• Sleeping problems
  • Trouble focusing

These symptoms are treated with medications prescribed by your doctor. Commonly, these symptoms are treated by the short-term use of antidepressant and anti-anxiety medicines or with medication assisted treatment for opiates/opioids.

Going Cold Turkey Off Of Narcotics

You may want to stop taking a narcotic drug immediately. This drastic method of cessation is referred to as “cold turkey”.  One of the most frequently asked questions is whether or not taking this route is advisable.

Some people believe that if they stop cold turkey, they will avoid long, unpleasant withdrawal associated with a slow taper. On the contrary, cold turkey withdrawal is more likely to result in protracted withdrawal than tapering slowly. An abrupt, or rushed withdrawal can also cause seizures, psychosis and other serious problems.

Abrupt discontinuance of narcotics is dangerous and may not be worth the risk. Even a drastic reduction in dose can result in acute withdrawal reactions.

For anyone who wants to come off of narcotics, experts advise that you wean off slowly and have a doctor supervise your taper. This allows the central nervous system some time to readjust to having lower doses of narcotics in the system until you completely quit.

Narcotic Detox With Or Without Treatment

Narcotic withdrawal syndrome includes a wide range of symptoms, the most severe of which are potentially life-threatening. Professionally assisted detox is often the recommended method of detoxing for those who feel like they cannot cope with the symptoms of withdrawal alone. Indeed, there are many benefits of medically assisted narcotic detox including:

  • Emotional support.
  • Reduced risk of relapse.
  • Improved overall chances of reaching long term sobriety.
  • Lowered perception of difficulty and/or pain.

If you or someone you know is addicted to narcotics consider medically assisted detox a first choice for help. Those who choose to enter a detox program find that the additional help and guidance offered can give them a much better chance to break free from their addiction and lower their risk of a relapse in the future.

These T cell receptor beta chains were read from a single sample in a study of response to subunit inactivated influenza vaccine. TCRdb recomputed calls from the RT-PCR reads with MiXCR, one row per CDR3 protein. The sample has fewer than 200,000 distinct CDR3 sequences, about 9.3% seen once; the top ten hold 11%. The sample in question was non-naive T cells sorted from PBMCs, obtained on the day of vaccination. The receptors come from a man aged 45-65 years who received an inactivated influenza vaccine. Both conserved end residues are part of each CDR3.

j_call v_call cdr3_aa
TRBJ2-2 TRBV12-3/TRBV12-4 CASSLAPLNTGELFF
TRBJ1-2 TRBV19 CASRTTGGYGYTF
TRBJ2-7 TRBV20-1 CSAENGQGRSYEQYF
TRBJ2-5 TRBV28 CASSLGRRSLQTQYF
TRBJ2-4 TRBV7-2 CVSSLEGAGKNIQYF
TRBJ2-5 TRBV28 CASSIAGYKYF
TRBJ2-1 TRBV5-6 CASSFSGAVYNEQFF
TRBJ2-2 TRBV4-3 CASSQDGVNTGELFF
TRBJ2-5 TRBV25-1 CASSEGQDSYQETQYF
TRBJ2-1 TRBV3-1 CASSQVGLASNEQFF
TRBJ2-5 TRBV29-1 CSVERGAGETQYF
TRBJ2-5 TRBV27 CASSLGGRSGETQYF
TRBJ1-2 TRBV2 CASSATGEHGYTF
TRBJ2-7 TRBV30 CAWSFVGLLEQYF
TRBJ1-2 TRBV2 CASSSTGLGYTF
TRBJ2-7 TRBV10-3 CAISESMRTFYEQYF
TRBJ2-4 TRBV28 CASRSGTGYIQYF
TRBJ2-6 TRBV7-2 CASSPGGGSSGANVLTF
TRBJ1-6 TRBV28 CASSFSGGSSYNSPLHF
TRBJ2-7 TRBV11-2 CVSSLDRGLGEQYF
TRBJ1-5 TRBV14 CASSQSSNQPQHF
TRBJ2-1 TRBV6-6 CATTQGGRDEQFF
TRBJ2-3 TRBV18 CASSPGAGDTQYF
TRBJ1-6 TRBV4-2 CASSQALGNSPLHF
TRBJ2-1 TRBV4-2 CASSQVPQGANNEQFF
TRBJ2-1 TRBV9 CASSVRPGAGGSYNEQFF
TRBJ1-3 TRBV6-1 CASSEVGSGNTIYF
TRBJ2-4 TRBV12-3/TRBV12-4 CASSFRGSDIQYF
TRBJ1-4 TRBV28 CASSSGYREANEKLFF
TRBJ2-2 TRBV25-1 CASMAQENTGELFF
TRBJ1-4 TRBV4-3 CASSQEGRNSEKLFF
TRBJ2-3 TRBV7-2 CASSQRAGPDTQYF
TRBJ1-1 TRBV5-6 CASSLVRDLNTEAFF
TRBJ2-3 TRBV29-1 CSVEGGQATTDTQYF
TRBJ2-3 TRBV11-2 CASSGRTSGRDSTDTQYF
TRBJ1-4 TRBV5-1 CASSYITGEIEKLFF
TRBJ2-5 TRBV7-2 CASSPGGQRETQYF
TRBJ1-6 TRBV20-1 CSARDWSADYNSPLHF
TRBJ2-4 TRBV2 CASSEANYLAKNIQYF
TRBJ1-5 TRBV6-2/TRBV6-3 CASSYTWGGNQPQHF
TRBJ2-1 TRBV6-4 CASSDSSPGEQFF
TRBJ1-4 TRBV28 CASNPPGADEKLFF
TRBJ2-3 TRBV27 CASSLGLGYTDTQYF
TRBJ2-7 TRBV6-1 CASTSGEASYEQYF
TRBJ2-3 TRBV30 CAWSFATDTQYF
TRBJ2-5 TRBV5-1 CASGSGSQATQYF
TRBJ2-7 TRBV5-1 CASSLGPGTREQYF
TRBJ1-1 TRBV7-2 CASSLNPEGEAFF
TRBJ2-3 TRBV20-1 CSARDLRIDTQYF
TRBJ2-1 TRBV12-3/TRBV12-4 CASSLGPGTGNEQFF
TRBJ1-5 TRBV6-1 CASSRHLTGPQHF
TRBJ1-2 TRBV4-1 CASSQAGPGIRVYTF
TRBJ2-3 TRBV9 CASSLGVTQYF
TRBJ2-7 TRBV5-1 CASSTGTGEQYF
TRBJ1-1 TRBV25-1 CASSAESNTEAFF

During your stay at a licensed detox clinic your withdrawal symptoms can be mediated through the use of medications provided by experts who specialize in narcotic dependency issues.

Tapering Narcotics

There are different recommended methods for tapering narcotics. Some people cut down dosing by 25% a week; others taper by mg.

When making a decision to discontinue a narcotic it’s important not to experiment on your own but to consult a doctor instead. When coming down from a narcotic there are several factors which will determine the duration and pace of your taper including how well you are likely to cope with this process. These factors are:

  1. High dose usage will make a taper last longer. The narcotic drug will be reduced in very small increments periodically in order to allow your body to readjust to the new doses at each stage of reduction.
  2. The potency of the narcotic you are taking affect a taper. High potent narcotics require longer time to reduce.
  3. Your personal circumstances, overall general health, the stressors in your life, support available and previous experiences with drugs all influence the way you’ll cope and the pace at which you can realistically taper.

When starting a gradual narcotic dose reduction it is advisable not to rush the process, especially if you were a chronic user. Further, reduction rate should be based on your individual withdrawal reactions and intensity of symptoms. Finally, a taper schedule must be flexible. If you require a longer period to taper, you can discuss this opportunity with you doctor and adjust it accordingly.